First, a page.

Quaker ideology, colonialism and American Indian education

Barbara Heather, Marianne O Nielsen

Research output: Contribution to journalArticle

1 Citation (Scopus)

Abstract

William Penn, the Quaker who founded Pennsylvania, set out to found a Holy Experiment based on Quaker ideals. While he regarded the Native American Indians whose land he purchased as spiritual equals, he still expected them to convert to Christianity and live under British law. Later, Quakers continued to follow this goal, eventually becoming leaders, under President Grant, in the residential school system for Native American Indian children. They supported assimilation, contributing to the destruction of native culture and society, in contradiction to their principles of equality and integrity. This paper explores the process by which Quakers came to feel it necessary to pursue such measures in spite of their egalitarian beliefs.

Original languageEnglish (US)
Pages (from-to)289-304
Number of pages16
JournalCulture and Religion
Volume14
Issue number3
DOIs
StatePublished - Sep 1 2013

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American Indian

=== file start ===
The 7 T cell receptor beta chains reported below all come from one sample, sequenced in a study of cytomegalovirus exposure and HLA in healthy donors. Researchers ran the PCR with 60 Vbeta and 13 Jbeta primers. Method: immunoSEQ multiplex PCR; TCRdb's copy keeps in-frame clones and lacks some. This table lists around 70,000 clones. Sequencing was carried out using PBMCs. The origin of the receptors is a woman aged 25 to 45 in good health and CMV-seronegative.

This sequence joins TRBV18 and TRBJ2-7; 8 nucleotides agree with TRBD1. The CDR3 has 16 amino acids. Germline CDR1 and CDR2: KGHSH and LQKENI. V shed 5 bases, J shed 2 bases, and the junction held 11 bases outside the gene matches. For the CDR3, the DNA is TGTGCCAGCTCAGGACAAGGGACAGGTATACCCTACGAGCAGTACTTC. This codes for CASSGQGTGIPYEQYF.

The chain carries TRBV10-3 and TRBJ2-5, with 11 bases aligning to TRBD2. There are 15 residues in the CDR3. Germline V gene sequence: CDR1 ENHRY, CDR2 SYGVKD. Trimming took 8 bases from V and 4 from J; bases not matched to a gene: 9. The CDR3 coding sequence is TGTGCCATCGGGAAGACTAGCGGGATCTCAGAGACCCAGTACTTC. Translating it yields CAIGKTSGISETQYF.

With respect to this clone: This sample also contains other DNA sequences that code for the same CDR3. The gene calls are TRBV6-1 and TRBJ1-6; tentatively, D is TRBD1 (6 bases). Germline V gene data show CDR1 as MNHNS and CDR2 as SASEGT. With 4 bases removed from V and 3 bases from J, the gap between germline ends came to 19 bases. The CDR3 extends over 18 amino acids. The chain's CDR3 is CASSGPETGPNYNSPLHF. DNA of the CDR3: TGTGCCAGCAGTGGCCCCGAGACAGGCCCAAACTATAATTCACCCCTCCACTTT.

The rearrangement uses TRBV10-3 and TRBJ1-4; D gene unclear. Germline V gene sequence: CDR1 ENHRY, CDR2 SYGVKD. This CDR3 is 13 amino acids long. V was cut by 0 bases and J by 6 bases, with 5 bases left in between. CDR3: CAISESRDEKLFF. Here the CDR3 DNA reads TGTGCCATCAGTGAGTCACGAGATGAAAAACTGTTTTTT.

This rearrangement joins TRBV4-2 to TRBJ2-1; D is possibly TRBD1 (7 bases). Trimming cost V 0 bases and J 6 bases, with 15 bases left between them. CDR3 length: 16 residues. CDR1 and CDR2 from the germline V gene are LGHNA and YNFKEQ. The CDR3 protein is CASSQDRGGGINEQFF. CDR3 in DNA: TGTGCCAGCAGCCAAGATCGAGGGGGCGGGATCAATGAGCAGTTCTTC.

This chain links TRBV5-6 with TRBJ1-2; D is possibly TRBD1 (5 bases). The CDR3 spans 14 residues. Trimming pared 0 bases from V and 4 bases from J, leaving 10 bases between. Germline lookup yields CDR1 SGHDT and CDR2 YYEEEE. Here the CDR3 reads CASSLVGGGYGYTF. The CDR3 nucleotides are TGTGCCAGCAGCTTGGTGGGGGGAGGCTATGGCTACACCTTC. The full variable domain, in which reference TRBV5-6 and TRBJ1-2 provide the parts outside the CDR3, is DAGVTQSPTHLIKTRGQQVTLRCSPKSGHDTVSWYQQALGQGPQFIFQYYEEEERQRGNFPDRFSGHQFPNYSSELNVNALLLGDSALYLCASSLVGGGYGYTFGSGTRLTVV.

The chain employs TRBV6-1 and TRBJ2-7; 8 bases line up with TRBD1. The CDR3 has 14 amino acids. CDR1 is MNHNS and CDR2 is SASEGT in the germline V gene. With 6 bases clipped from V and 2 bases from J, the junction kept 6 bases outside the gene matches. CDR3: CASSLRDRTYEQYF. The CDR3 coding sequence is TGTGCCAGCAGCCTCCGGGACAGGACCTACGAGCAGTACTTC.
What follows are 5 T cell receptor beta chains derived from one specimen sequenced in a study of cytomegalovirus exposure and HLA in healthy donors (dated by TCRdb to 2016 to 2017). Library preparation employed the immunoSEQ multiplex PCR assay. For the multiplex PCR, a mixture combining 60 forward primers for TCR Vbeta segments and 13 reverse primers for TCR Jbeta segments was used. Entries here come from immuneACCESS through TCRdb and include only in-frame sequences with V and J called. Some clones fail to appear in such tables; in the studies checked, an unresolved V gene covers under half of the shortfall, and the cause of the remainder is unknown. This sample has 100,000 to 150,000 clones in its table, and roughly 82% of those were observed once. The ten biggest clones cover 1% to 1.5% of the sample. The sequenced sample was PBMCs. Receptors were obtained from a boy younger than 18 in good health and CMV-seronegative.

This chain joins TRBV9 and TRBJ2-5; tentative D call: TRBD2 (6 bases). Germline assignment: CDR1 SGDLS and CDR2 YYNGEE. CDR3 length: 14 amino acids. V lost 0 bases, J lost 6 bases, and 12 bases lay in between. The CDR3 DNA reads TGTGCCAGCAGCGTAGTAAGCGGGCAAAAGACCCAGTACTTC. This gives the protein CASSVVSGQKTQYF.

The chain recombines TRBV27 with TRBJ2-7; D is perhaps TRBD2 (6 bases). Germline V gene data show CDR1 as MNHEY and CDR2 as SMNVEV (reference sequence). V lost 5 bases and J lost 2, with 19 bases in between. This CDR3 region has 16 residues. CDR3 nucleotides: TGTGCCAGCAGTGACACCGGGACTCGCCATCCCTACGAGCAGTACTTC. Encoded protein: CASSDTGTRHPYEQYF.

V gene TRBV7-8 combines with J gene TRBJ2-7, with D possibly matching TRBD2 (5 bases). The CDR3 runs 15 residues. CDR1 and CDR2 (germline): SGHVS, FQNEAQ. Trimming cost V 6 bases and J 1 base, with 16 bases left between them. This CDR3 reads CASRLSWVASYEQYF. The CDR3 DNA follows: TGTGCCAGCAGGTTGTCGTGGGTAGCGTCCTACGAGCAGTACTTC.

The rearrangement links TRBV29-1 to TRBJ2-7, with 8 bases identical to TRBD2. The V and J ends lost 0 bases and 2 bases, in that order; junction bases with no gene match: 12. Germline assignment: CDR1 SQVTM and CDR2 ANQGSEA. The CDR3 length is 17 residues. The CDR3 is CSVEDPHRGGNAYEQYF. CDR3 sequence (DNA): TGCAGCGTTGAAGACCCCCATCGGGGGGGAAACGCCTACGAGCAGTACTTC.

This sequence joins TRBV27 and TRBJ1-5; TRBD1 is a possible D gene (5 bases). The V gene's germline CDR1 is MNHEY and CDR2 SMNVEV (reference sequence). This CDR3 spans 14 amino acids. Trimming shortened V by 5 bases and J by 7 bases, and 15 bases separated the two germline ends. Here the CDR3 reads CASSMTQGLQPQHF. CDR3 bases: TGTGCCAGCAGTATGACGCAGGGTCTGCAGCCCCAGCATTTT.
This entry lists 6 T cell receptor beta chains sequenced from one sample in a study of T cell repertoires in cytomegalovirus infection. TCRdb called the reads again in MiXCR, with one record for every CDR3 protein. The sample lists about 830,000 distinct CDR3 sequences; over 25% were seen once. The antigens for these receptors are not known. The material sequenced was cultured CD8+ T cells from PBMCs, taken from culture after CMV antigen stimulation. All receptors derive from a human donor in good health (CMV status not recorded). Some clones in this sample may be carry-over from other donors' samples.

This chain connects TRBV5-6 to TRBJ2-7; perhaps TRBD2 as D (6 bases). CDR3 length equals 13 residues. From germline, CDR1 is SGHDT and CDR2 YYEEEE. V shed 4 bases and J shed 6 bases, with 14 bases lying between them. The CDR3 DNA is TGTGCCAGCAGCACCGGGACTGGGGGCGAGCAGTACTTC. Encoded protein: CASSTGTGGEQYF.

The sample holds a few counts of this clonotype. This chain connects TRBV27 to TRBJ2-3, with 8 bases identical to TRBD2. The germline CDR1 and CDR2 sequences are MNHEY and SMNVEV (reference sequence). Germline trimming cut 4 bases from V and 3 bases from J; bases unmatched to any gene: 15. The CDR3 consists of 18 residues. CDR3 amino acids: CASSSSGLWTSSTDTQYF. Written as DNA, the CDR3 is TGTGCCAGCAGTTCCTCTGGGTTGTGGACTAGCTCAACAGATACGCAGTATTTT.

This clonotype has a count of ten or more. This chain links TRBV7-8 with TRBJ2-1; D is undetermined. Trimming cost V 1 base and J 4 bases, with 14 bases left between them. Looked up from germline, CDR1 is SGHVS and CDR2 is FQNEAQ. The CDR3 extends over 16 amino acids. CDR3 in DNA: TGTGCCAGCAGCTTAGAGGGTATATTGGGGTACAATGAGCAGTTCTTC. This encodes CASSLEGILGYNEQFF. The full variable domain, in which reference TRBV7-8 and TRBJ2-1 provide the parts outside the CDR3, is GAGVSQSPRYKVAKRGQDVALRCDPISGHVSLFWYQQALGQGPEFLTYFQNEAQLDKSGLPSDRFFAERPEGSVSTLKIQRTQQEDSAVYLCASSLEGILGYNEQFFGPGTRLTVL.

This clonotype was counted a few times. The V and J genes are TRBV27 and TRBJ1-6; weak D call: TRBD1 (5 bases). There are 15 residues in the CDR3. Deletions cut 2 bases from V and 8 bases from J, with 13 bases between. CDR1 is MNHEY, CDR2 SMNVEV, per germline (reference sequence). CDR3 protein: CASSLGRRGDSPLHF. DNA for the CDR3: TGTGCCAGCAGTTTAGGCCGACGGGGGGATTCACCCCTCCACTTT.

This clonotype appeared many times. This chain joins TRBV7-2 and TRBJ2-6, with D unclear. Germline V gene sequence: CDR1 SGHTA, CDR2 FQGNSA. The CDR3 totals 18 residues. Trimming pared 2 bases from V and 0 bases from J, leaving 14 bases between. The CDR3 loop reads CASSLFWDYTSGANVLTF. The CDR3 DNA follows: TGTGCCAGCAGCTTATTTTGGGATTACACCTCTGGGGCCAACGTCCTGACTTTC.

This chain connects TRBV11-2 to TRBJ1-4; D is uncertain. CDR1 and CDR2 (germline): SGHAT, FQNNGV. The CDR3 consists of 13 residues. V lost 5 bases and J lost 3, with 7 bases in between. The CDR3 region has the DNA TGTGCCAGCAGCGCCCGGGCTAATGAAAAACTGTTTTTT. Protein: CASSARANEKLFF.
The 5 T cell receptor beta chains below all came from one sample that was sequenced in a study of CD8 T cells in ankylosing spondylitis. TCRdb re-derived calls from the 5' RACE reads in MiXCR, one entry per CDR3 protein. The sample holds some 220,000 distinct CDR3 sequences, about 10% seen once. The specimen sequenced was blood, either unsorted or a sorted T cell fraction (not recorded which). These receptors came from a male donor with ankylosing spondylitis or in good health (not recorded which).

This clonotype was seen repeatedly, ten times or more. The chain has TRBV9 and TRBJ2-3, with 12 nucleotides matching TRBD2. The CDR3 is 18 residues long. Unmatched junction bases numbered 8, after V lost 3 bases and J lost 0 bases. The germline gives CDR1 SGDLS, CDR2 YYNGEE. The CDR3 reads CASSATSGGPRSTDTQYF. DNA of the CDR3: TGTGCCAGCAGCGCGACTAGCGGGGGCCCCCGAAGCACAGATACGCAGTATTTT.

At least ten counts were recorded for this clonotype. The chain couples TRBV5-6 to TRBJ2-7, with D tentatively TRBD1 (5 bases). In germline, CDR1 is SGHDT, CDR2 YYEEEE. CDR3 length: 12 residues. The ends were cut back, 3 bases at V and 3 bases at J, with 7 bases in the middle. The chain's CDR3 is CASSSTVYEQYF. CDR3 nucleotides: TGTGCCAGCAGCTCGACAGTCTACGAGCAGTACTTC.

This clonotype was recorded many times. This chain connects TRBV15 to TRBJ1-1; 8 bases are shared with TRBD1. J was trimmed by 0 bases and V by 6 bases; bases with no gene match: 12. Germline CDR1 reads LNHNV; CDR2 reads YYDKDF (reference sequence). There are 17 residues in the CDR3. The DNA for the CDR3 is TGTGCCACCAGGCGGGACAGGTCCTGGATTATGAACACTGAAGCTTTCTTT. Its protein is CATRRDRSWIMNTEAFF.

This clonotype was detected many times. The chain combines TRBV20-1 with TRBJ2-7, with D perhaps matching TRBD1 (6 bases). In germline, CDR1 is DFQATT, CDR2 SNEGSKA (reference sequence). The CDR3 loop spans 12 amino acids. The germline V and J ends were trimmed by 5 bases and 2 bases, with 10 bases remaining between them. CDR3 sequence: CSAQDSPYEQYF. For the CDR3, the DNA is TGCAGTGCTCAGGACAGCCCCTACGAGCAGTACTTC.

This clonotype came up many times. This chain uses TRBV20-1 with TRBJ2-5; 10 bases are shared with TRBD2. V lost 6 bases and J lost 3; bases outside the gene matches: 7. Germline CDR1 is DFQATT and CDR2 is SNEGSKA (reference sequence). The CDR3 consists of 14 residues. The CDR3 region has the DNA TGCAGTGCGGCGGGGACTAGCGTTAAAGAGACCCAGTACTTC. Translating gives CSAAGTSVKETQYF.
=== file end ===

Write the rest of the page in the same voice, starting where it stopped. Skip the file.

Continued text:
colonial age
ideology
school system
Christianity
assimilation
grant
integrity
equality
education
president
leader
Law
experiment
Ideology
Education
American Indians
Colonialism
Quaker
Society

Keywords

  • colonialism
  • North American Indians
  • Quakers
  • religion
  • residential schools

ASJC Scopus subject areas

  • Philosophy
  • Religious studies
  • Cultural Studies

Cite this

Quaker ideology, colonialism and American Indian education. / Heather, Barbara; Nielsen, Marianne O.

In: Culture and Religion, Vol. 14, No. 3, 01.09.2013, p. 289-304.

Research output: Contribution to journalArticle

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